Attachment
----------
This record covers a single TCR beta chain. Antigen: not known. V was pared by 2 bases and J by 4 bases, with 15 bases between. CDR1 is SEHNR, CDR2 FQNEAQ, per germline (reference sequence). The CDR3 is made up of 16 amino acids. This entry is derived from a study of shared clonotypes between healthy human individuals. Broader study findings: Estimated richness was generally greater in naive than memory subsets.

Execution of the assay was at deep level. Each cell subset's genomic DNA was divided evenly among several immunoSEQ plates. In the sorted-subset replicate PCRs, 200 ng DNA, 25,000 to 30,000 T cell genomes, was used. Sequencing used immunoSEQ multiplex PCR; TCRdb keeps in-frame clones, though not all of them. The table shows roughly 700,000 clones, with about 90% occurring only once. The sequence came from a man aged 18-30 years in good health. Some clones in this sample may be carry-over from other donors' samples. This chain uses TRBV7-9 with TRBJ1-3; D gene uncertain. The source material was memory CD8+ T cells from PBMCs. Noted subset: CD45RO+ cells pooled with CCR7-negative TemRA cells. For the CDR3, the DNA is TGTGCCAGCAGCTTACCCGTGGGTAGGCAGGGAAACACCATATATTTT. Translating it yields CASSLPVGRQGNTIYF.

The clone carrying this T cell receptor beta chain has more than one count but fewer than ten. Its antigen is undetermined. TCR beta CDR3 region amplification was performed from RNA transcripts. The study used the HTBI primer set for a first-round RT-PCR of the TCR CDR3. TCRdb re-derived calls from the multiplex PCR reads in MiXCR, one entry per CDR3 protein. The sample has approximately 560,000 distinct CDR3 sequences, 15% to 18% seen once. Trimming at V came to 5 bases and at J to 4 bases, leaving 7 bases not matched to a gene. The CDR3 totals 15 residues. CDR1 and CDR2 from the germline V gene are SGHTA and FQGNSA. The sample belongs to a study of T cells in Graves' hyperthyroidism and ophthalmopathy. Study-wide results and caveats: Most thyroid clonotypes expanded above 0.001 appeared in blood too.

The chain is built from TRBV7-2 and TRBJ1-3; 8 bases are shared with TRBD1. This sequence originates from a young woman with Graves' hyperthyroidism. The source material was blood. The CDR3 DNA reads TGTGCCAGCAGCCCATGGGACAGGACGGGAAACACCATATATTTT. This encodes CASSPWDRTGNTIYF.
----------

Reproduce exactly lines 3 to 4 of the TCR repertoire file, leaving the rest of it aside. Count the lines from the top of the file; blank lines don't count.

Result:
The clone carrying this T cell receptor beta chain has more than one count but fewer than ten. Its antigen is undetermined. TCR beta CDR3 region amplification was performed from RNA transcripts. The study used the HTBI primer set for a first-round RT-PCR of the TCR CDR3. TCRdb re-derived calls from the multiplex PCR reads in MiXCR, one entry per CDR3 protein. The sample has approximately 560,000 distinct CDR3 sequences, 15% to 18% seen once. Trimming at V came to 5 bases and at J to 4 bases, leaving 7 bases not matched to a gene. The CDR3 totals 15 residues. CDR1 and CDR2 from the germline V gene are SGHTA and FQGNSA. The sample belongs to a study of T cells in Graves' hyperthyroidism and ophthalmopathy. Study-wide results and caveats: Most thyroid clonotypes expanded above 0.001 appeared in blood too.

The chain is built from TRBV7-2 and TRBJ1-3; 8 bases are shared with TRBD1. This sequence originates from a young woman with Graves' hyperthyroidism. The source material was blood. The CDR3 DNA reads TGTGCCAGCAGCCCATGGGACAGGACGGGAAACACCATATATTTT. This encodes CASSPWDRTGNTIYF.